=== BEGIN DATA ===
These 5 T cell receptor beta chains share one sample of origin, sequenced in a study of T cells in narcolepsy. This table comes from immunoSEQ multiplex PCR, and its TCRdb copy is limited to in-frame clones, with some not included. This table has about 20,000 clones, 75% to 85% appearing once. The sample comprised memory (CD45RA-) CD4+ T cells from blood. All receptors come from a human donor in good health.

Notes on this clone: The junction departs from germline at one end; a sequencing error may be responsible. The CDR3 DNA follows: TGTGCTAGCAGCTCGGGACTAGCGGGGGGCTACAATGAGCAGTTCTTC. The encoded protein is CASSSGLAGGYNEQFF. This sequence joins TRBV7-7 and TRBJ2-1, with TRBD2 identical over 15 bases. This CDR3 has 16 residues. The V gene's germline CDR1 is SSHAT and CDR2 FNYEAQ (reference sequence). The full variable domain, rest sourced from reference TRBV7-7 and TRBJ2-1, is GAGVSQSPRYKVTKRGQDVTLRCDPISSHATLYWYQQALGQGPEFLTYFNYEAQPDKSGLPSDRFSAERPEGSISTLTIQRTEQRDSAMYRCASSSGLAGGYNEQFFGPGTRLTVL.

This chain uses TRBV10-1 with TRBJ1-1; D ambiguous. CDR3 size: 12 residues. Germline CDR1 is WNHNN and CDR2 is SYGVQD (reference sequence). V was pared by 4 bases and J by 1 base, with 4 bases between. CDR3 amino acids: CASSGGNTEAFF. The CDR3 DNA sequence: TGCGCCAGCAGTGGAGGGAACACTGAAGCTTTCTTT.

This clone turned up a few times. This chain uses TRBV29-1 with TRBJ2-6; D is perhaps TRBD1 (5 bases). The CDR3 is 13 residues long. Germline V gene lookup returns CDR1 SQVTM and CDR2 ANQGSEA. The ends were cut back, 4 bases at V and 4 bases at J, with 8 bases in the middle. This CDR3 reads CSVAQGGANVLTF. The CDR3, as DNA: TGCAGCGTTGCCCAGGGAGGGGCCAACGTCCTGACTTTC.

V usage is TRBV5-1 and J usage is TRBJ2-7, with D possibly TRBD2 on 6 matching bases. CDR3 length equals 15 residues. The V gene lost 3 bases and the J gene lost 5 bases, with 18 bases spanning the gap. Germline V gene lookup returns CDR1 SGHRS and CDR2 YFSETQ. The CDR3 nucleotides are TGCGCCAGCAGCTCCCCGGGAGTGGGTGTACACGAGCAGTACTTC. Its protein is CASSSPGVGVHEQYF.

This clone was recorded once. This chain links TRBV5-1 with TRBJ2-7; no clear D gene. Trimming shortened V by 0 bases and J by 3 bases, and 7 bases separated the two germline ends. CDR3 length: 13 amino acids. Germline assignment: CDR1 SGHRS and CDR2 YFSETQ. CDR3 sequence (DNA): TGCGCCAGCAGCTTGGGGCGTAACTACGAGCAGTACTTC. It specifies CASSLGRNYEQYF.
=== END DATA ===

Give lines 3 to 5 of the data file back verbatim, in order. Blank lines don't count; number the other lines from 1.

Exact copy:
This chain uses TRBV10-1 with TRBJ1-1; D ambiguous. CDR3 size: 12 residues. Germline CDR1 is WNHNN and CDR2 is SYGVQD (reference sequence). V was pared by 4 bases and J by 1 base, with 4 bases between. CDR3 amino acids: CASSGGNTEAFF. The CDR3 DNA sequence: TGCGCCAGCAGTGGAGGGAACACTGAAGCTTTCTTT.

This clone turned up a few times. This chain uses TRBV29-1 with TRBJ2-6; D is perhaps TRBD1 (5 bases). The CDR3 is 13 residues long. Germline V gene lookup returns CDR1 SQVTM and CDR2 ANQGSEA. The ends were cut back, 4 bases at V and 4 bases at J, with 8 bases in the middle. This CDR3 reads CSVAQGGANVLTF. The CDR3, as DNA: TGCAGCGTTGCCCAGGGAGGGGCCAACGTCCTGACTTTC.

V usage is TRBV5-1 and J usage is TRBJ2-7, with D possibly TRBD2 on 6 matching bases. CDR3 length equals 15 residues. The V gene lost 3 bases and the J gene lost 5 bases, with 18 bases spanning the gap. Germline V gene lookup returns CDR1 SGHRS and CDR2 YFSETQ. The CDR3 nucleotides are TGCGCCAGCAGCTCCCCGGGAGTGGGTGTACACGAGCAGTACTTC. Its protein is CASSSPGVGVHEQYF.